The potential high costs of finding the right person means businesses must take care in going through the process of recruiting. From advertisement to reviewing process and other recruitment-related tasks, such as conducting interviews, the vetting process, and pre-employment assessment tests, there is a considerable amount to the actual cost of hiring.
On average, the recruitment process will cost per hire, approximately $3,250-$6,500 (USD). This economic value will differentiate per industry, with finance and tech companies spending significantly more to expense the recruitment process.
This cost does not include the average turnover cost, which stands at a median of $3,500 for low wage salaried employees.
The cost of a bad hiring decision is detrimental to the success of any company. It is crucial then that businesses avoid these major recruitment mistakes. The five recruitment mistakes below highlight opportunities for businesses to ensure they attract top talent and increase employee retention.
Hiring in any industry is tough. As technology continues to dynamically evolve, recruitment processes must do their best to stay up-to-date. Certifications that may have been important last year, particularly in industries such as tech and finance, may no longer be relevant.
Staying up-to-date on emerging industry-specific trends ensures that the recruitment process continues to be led by informed decisions on skills and qualifications so that the right talent has the right skill sets to do the job properly.
Few things are more frustrating for both a recruiting company and the right candidate than setting unrealistic expectations. When recruiters aren’t specific enough about the needs of the position and the duties, skills, and competencies necessary for the role, it becomes challenging to access top talent.
Defining and providing specifications about a role’s function together with comparative salary expectations will ensure companies attract the type of high-caliber candidates they require. Inaccurate or ambiguous job descriptions along with a too-heavy emphasis on professional qualifications will only lead to attracting mediocre candidates.
While this is difficult to prove, biases are prevalent in any industry, including recruitment. As the recruitment industry is prone to subjective thinking, it is possible that a recruiter will determine the right candidate for the role according to an unconscious bias regarding race, gender, age, and social class, among others.
Indeed, research shows that particular frame of references are formed when recruiters screen candidates. Recruiters have the tendency to hire candidates that are favorably framed within their reference; often sharing the same background, age, ethnicity, social class, or even gender.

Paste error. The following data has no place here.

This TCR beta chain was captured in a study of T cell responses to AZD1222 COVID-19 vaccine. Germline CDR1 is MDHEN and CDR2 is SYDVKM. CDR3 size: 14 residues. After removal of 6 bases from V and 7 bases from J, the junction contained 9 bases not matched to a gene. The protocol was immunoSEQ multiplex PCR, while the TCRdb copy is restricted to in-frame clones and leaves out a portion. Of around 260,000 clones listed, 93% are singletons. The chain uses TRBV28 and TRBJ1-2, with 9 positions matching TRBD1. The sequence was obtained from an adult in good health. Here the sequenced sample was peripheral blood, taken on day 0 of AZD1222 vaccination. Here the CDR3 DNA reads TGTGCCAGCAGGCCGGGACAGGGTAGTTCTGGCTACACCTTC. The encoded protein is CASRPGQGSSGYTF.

These unconscious biases become more evident when companies require a position to be filled in a short amount of time.
Unwittingly discriminating potential candidates according to unconscious bias can lead to a bad hiring decision. This will advertently increase costs for the recruitment process due to diminishing employee retention. Preventing prejudices during the recruitment and interview process will result in positive impacts in the hiring decision.
A study done by CareerBuilder found that around forty percent of candidates who have applied for a role within the last seven years have found that the application process has become more difficult. Further, over half of those surveyed raised issues regarding the automation of certain recruitment processes and its lack of personalization.
Not only does this unwittingly create a bad impression among a company’s potential talent pool, it also has an inadvertent negative impact on businesses.
Candidates who were left with a bad impression, whether that was due to a lack of ongoing communication, no acknowledgment of the status of their application, or failure to follow up post-interview, are less likely to be loyal to that company or make future purchases.
Conversely, candidates who have a positive application and interview process will leave with a great impression. A well-reputable company that treats candidates well can expect to hire candidates at a lower salary.
An often overlooked trait during the recruitment process is a candidate’s cultural fit. Candidates who go on to become employees but lack a high degree of culture fit can result in high turnover costs. Having great credentials or a degree for a top-rated university is indeed important.
But these do not always reflect a candidate’s ability to succeed in a job.
Credentials do not always reflect an individual’s skill set, drive, dedication, or motivation to continue to learn and grow according to the requirements of the business. These traits are best articulated by how well a candidate can weave themselves into a company’s culture.
A candidate with strong cultural fit will be able to adapt and reflect their skills and attitude to the core beliefs and behavior of a business. Those with strong cultural fit are more likely to remain with a company and often provide superior job performance.
The hiring process should never be taken lightly. Globalization has pushed for a more competitive market, resulting in companies accessing high-caliber candidates for diverse backgrounds and experience.
The potential return on a good hire means it is paramount that companies must acknowledge these recruitment mistakes. Failing to rethink the recruitment approach to hiring results in costly mistakes that will only hinder accessibility to top talents.
A passionate recruiter with more than 12 years in the executive search industry, Payal Bhatia is an international headhunter and business partner for RM & Associates in the MENA region specializing in the FMCG, retail, telecom and engineering sectors.